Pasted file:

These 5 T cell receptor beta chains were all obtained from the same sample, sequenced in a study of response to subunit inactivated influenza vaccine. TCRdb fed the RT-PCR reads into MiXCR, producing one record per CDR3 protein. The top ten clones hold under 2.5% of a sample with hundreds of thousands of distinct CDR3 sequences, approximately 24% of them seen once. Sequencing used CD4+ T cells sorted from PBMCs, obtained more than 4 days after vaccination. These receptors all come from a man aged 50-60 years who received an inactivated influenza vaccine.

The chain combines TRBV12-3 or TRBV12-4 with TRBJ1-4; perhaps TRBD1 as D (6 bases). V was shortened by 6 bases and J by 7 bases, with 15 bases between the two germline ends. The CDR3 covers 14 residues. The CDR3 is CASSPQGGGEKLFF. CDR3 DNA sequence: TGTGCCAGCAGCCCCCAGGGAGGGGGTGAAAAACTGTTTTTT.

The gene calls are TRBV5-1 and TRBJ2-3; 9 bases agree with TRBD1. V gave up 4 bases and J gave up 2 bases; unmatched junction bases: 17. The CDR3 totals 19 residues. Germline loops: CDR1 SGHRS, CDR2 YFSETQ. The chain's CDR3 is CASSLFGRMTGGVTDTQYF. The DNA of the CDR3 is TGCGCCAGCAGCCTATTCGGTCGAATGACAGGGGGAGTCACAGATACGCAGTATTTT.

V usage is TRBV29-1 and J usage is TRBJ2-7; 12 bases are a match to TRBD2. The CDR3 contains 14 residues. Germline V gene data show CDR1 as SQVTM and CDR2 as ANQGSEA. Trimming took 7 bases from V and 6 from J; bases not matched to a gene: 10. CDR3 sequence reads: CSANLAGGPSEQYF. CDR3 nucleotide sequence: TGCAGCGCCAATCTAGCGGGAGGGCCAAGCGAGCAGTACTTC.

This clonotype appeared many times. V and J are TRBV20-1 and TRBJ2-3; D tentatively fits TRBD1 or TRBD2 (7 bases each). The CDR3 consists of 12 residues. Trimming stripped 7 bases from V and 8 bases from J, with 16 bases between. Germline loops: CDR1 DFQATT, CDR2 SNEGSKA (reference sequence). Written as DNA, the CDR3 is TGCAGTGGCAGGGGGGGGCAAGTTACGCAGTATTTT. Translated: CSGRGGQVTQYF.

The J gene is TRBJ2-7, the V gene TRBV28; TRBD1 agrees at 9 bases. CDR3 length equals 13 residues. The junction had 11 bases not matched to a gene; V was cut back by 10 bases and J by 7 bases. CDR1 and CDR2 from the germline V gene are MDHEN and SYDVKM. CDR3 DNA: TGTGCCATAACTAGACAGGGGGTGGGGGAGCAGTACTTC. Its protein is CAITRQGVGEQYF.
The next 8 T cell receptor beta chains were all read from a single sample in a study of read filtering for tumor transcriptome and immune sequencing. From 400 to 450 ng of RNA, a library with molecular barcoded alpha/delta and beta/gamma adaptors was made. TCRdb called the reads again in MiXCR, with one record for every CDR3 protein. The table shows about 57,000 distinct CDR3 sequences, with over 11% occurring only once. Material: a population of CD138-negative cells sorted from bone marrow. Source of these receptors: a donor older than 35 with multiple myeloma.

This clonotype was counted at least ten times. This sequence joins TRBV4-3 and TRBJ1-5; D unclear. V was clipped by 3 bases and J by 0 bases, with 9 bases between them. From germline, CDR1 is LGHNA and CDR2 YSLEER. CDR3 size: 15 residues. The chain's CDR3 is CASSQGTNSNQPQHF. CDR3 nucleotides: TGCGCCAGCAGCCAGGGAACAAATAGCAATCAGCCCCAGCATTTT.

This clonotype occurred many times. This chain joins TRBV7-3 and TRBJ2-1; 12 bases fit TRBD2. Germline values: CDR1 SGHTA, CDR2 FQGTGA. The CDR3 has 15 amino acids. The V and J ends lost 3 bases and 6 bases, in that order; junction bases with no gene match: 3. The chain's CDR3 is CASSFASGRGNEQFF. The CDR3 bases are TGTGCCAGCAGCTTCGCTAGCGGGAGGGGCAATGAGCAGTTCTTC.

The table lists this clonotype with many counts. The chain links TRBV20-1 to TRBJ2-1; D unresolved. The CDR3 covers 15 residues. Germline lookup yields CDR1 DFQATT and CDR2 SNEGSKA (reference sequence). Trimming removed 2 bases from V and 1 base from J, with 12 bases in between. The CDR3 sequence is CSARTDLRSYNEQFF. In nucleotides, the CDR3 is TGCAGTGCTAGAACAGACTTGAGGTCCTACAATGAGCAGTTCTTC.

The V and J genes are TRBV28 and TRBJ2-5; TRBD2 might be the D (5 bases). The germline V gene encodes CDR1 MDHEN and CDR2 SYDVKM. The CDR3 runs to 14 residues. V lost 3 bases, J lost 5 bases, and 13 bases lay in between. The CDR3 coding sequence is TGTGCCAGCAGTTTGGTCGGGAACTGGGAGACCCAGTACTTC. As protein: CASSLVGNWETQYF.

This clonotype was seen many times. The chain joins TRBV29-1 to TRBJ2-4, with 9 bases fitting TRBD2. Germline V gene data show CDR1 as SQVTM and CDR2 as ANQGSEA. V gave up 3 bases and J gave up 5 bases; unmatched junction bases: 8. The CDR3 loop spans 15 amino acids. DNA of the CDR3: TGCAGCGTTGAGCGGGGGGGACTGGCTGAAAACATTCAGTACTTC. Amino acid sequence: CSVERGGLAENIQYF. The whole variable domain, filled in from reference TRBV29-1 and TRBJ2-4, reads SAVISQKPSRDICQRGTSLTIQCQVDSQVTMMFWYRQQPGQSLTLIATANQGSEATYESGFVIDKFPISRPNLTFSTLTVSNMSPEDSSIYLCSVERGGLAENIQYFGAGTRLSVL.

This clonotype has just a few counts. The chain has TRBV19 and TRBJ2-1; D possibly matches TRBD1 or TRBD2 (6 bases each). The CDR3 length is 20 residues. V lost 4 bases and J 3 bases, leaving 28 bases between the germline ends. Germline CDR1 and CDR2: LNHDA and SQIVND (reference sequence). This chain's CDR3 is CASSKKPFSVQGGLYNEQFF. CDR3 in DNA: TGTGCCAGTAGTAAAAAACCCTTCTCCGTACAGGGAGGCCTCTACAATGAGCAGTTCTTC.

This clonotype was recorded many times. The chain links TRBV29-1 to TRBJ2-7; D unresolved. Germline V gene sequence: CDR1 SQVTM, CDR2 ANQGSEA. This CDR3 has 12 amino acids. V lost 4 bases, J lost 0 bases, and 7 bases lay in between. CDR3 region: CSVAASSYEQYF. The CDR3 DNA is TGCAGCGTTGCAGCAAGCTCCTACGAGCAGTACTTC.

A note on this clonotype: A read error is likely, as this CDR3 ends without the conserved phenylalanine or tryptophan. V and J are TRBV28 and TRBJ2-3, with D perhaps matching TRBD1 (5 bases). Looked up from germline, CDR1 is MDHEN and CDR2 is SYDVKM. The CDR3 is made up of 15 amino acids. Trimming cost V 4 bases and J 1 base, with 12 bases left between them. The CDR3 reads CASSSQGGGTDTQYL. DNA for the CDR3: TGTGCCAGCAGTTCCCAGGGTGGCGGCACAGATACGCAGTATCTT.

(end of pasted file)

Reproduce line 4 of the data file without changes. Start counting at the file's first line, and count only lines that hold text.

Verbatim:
V usage is TRBV29-1 and J usage is TRBJ2-7; 12 bases are a match to TRBD2. The CDR3 contains 14 residues. Germline V gene data show CDR1 as SQVTM and CDR2 as ANQGSEA. Trimming took 7 bases from V and 6 from J; bases not matched to a gene: 10. CDR3 sequence reads: CSANLAGGPSEQYF. CDR3 nucleotide sequence: TGCAGCGCCAATCTAGCGGGAGGGCCAAGCGAGCAGTACTTC.